Oh . . . I forgot why the CSI premiere is IMPORTANT. It marks the acting debut of Justin Bieber! (I know, right?) I guess CBS is wanting to rename Thursday Must Tweet TV? And who knows . . . if he's a hit, maybe they'll revive an old show and rename it Leave it to Bieber.


There are three shows in the CBS end-of-the-week schedule, but (as I seem to be typing throughout these things) only one of them is new. I know that networks are in trouble and that all the creative, really-want-to-watch stuff is on cable these days . . . but it feel like the Big 4 1/2 just aren't really trying anymore.

But here's what there is: Medium (9/24 @ 8 pm) is back again and the most significant new thing seems to be that the family is growing up. And doesn't it seem odd that a show built on the premise of supernatural stuff is being described in terms of a typical family drama? Where is the hook that makes it stand out? Oh . . . wait, here it is . . . over here with the two-hour block of CSI: New York (9/24 @ 9 pm) and Blue Bloods (9/24 @ 10 pm). What is the hook you ask? Well, both are set in New York--the only city that ever mattered, and both are police-based dramas. One is more procedural (CSI) and the other is more character-driven (Blue Bloods). One is starring Gary Sinise and the other has . . . wait for it . . . Tom Selleck! Still don't see the hook? Well, CBS is marketing these shows as a block of NY crime time or some such goofy conglomerate idea like that. It's lazy and all that. But when you're trying to find a way to get people to watch on Friday night . . . you'll do anything. Heck, NBC used to do it with its own Thrillogy slogan for The Profiler, Pretender, and that other show I don't remember.

So, that's it because I don't think CBS has anything on Saturday and neither does anyone else. It's just football and other reruns of junk.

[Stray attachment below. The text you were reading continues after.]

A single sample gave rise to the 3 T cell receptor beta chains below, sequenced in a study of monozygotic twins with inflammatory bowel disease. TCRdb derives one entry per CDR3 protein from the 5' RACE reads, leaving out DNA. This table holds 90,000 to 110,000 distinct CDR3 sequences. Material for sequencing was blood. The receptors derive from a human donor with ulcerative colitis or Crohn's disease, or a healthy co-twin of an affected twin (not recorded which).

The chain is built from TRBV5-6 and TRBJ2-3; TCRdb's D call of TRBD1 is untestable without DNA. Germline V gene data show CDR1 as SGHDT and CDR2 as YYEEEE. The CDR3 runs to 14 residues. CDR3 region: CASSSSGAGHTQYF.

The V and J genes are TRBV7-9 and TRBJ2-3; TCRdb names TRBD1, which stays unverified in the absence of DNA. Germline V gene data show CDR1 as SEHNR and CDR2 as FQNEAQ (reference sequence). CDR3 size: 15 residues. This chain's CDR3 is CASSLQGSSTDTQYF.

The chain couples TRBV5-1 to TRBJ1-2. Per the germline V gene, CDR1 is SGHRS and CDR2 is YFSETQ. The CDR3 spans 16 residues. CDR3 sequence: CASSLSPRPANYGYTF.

Have we learned anything from this? I think all that I have learned is that nothing on CBS is likely to draw me in that I'm not already committed to. I don't think that I'm going to get involved in Hawaii Five-O, just because all I'll do is think of LOST. And I'm already going to be watching Castle over on ABC instead. (Assuming, of course, that I'm ever actually watching TV when it airs live . . . as I'll either be putting kids to bed or doing office work into the wee hours of the morning.)

But that's just me. Does any of this look appealing to you? Give me comments and tell me what I missed out of or what you really like to watch.

Sunday, September 19, 2010

"Scott Pilgrim vs. the World"

"That was one of the strangest movie experiences I've ever had," was what Lynda said as the credits were rolling Saturday night and we finished watching Edgar Wright's new film Scott Pilgrim vs. the World.

And it wasn't really about the movie--though it was strange . . . fabulously, creatively strange.

No, the really odd things that were going on were in the theater itself, in front of the movie screen.

1. First, we were the only two in the theater (at least until the previews were just about to begin). And I was not entirely surprised that we walked into a vacant theater. After all, though "Pilgrim" has gotten generally strong critical reviews, the box office has been disappointing--at least on Summer standards. Plus, the movie has been out for about two months, so most people are done seeing it. But eventually more people did arrive, robbing Lynda and I of our date-night, movie-watching privacy.

2. The people who came in first were kind of loud, boisterous dudes. They sat behind us at the top of the theater's incline. And we feared they would disrupt the movie. Nothing of the kind, though. They were suitably quiet. Far quieter than . . .

3. The people down at the bottom of the theater's slope who brought their fussy baby (?!) with them. Or . . .

4. The other family that included two pre-K kids.  It was just odd.

5. And that doesn't even begin to explain the other two who were quiet . . . but just happened to be wearing head gear that seemed to have horns sticking out from the sides. (Was the Loyal Order of Water Buffaloes in town or something?)

But ANYWAY . . .

the movie was excellent. My 140 character review, I think summed up the movie's strongest visual & story components.

And though I am not a Michael Cera apologist, I liked his character quite a bit. Plus, as a fan of (Nickelodeon's) Avatar: The Last Airbender and Arrested Development, I enjoyed seeing Mae Whitman (voice of Katara & persona of Anne Veal). I also thought Brandon Routh's evil ex character was the funniest of them all. But perhaps that is because they played off of his Superman credentials?

I have not yet read the graphic novels, but I will get around to doing so as soon as I can.